August 12, 2015
CO2 emissions change with size of streams and rivers
All freshwater streams and rivers actually release carbon dioxide, but the source of those emissions has for years been unclear to scientists.
Now, researchers have shown that the greenhouse gas appears in streams by way of two different sources — either as a direct pipeline for groundwater and carbon-rich soils, or from aquatic organisms releasing the gas through respiration and natural decay.
CO2’s origins — land or life — depend largely on the size of the stream or river, according to a paper published Aug. 10 in Nature Geoscience. These findings shed light on the role freshwater rivers play in the global carbon cycle.
“This paper validates that in certain systems, a lot of the carbon dioxide is coming from terrestrial systems, but as you get to larger rivers, that connection to the land becomes less and less strong. This is the first broad study to show that,” said co-author David Butman, a University of Washington assistant professor of environmental and forest sciences and of civil and environmental engineering.
The researchers found that smaller streams usually carry carbon dioxide that is produced by plants on land and then transferred to the water by way of soil and groundwater. That happens because at its headwaters, a small stream often is surrounded by trees and other plants that pull carbon out of the atmosphere and store or “sink” it in soils and biomass.
But in larger streams, most CO2 emissions are produced directly in the water itself. More plants and animals are present in larger rivers, and they use available oxygen and convert organic carbon to carbon dioxide through respiration.
Understanding how carbon dioxide ends up in streams and rivers will improve predictions of how changes to river systems affect the efficiency of terrestrial ecosystems at removing greenhouse gases from the atmosphere, researchers say.
“It is very important to know the sources of carbon dioxide in running waters as well as the processes controlling respiration and emissions if we are to understand what happens when the environment changes,” said lead author Erin Hotchkiss, who completed the research while at Umeå University in Sweden.
Butman and Hotchkiss, along with other collaborators at Umeå University and the University of Wyoming, began working together about two years ago to see if they could pinpoint where the carbon dioxide measured in rivers and streams was coming from.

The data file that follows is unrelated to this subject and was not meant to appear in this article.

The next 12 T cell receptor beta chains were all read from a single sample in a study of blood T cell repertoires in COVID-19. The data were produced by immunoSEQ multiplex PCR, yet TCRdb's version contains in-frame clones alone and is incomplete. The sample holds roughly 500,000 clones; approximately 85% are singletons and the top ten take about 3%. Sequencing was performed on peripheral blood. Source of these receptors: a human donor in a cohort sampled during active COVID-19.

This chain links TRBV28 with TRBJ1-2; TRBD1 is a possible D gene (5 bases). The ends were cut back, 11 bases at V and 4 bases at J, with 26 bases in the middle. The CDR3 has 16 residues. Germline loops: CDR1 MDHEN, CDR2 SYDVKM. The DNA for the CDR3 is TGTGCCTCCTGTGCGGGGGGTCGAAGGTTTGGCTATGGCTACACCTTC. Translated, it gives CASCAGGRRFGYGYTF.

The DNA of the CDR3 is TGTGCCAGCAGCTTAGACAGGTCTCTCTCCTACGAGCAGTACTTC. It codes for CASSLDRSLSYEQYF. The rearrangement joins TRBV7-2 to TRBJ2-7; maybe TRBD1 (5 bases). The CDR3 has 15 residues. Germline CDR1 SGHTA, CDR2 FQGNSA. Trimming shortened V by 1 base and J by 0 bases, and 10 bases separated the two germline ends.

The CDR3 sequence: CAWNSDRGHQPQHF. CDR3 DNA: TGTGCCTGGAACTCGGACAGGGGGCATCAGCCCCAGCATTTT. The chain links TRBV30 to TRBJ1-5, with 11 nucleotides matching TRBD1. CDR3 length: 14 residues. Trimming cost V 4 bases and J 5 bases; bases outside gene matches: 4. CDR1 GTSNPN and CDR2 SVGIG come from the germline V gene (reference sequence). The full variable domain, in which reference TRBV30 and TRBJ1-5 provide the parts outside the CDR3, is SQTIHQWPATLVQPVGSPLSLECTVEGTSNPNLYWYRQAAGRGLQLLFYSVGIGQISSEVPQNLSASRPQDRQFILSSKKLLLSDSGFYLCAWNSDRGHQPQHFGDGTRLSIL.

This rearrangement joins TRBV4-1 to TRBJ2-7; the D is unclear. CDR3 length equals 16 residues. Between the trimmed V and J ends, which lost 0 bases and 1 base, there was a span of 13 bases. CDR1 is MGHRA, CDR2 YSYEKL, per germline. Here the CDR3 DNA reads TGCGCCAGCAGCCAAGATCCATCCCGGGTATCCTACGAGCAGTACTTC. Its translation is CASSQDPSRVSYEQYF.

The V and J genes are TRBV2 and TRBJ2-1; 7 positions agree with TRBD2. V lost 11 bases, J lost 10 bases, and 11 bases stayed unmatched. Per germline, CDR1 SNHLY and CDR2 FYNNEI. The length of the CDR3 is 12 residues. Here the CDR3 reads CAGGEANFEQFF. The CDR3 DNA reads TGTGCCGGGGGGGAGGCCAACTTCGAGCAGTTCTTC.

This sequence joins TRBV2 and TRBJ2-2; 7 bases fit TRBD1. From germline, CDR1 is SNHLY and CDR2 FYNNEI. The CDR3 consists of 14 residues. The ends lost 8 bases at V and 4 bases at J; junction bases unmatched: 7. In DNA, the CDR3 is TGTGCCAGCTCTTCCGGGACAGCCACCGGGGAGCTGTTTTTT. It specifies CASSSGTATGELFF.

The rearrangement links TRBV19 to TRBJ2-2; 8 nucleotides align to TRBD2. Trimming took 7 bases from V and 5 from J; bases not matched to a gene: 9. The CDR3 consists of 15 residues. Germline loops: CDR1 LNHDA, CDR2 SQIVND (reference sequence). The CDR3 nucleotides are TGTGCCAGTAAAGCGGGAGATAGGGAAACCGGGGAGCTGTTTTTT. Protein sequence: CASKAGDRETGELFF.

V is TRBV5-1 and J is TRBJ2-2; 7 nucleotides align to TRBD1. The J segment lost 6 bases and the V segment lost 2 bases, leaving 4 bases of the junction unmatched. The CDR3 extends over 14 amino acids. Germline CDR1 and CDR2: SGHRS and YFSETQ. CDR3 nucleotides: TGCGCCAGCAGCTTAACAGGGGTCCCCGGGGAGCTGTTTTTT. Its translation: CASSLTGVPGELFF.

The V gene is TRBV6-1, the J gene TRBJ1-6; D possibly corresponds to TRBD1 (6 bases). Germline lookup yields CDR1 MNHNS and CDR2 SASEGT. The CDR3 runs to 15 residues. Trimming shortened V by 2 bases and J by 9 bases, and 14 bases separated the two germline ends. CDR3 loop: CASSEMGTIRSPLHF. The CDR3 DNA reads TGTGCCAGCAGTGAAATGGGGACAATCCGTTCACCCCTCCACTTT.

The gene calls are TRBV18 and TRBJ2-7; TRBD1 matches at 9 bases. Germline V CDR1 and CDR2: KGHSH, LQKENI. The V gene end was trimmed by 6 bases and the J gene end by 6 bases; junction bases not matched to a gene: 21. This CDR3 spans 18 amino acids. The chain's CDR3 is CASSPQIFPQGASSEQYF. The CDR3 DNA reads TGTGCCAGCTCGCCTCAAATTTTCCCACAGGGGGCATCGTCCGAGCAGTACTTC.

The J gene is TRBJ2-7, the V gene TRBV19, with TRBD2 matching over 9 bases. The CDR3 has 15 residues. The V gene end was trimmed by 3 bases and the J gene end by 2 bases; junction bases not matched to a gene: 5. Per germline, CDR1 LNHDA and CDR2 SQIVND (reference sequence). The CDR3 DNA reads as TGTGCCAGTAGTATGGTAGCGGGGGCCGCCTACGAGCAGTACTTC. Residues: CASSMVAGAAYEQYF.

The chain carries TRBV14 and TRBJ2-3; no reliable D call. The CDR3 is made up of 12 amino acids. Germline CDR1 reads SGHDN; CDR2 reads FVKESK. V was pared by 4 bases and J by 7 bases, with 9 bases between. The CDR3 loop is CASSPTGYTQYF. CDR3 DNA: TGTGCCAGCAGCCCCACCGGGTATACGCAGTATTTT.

The researchers looked at long-term U.S. Geological Survey data from about 1,400 freshwater streams and rivers across the U.S., as well as data collected from more than 180 river monitoring sites. Their models showed that aquatic plants and animals produced about 30 percent of the carbon dioxide found in streams and rivers in the U.S. on average, and that number ranged from only 14 percent in the smallest streams to near 40 percent in large rivers.
The main takeaway, Butman said, is that rivers and streams don’t all behave the same way with regard to putting out carbon dioxide. This study is one of the first attempts to identify the source of carbon in freshwater river systems at a very large scale, helping to further our understanding of the role streams and rivers play in the global carbon cycle.
“Figuring out how these streams fit into the larger carbon cycle is most important,” he said.
The next step is to take the research beyond modeling and do actual broad-scale measurements of CO2 along entire networks of streams, Butman added.
This research was funded by Kempestifelserna, a foundation in Sweden, with additional data and analysis support through Butman and the U.S. Geological Survey’s LandCarbon Program.
For more information, contact Butman at firstname.lastname@example.org or 206-685-0953.